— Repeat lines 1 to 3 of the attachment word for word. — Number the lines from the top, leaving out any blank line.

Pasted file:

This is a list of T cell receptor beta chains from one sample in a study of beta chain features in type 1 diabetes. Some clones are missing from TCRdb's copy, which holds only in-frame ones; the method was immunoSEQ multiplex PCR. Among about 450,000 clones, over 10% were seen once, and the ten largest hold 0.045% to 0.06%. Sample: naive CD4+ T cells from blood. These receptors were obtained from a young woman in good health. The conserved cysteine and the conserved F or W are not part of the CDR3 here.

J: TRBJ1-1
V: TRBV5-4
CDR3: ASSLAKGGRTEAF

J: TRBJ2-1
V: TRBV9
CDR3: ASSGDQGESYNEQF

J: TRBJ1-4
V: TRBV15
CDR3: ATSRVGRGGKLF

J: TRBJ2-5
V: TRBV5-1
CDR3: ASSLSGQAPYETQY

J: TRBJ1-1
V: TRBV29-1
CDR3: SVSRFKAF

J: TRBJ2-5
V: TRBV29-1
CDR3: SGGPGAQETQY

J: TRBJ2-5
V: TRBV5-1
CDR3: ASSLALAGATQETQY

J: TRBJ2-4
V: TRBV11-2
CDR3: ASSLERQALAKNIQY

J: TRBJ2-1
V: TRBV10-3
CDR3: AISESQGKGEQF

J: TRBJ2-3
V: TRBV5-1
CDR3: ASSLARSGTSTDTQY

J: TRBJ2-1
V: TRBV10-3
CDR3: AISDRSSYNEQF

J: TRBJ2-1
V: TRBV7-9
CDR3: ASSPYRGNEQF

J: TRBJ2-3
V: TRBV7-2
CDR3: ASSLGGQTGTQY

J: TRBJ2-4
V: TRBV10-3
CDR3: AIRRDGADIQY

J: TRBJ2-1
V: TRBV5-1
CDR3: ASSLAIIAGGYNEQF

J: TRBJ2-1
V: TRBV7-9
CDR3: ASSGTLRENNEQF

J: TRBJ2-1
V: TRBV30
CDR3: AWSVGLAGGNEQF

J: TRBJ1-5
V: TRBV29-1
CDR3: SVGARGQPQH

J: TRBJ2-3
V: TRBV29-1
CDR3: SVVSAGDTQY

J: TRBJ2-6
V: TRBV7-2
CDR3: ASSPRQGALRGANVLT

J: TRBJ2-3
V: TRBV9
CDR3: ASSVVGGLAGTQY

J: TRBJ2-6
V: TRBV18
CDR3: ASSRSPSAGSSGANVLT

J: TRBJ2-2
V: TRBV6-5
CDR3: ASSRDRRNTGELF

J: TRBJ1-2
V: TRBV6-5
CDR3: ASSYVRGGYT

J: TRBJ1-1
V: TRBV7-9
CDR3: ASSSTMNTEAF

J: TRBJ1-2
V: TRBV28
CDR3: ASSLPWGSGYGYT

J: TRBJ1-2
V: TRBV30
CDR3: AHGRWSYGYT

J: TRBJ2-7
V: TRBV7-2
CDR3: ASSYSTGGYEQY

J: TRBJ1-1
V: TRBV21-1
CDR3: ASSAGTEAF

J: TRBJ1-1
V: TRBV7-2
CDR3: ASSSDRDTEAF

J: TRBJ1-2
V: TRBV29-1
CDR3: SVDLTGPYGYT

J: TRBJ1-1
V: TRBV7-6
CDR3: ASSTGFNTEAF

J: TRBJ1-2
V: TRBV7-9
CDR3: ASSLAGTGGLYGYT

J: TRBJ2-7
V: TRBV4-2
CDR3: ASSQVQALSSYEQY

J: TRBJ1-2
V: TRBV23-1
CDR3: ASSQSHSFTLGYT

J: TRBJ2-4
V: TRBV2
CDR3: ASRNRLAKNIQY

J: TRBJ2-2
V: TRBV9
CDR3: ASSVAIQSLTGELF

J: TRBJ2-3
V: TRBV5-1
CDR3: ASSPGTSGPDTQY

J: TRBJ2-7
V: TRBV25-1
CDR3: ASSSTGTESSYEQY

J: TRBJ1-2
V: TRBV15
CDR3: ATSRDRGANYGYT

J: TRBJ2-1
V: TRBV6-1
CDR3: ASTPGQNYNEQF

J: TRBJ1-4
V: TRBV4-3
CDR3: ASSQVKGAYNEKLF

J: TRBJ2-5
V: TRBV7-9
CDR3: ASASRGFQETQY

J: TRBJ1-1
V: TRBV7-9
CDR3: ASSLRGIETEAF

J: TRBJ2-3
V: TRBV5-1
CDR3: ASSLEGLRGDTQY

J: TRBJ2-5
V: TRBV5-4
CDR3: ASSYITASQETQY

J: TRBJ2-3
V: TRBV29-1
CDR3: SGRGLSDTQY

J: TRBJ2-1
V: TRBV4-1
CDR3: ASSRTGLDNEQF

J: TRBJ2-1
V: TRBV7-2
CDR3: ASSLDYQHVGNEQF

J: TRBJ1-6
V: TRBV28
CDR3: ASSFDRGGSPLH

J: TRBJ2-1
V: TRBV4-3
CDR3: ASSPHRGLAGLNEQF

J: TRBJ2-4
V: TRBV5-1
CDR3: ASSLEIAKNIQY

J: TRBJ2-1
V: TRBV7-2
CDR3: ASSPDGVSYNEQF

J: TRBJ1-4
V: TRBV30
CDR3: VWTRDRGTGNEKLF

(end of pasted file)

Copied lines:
This is a list of T cell receptor beta chains from one sample in a study of beta chain features in type 1 diabetes. Some clones are missing from TCRdb's copy, which holds only in-frame ones; the method was immunoSEQ multiplex PCR. Among about 450,000 clones, over 10% were seen once, and the ten largest hold 0.045% to 0.06%. Sample: naive CD4+ T cells from blood. These receptors were obtained from a young woman in good health. The conserved cysteine and the conserved F or W are not part of the CDR3 here.

J: TRBJ1-1
V: TRBV5-4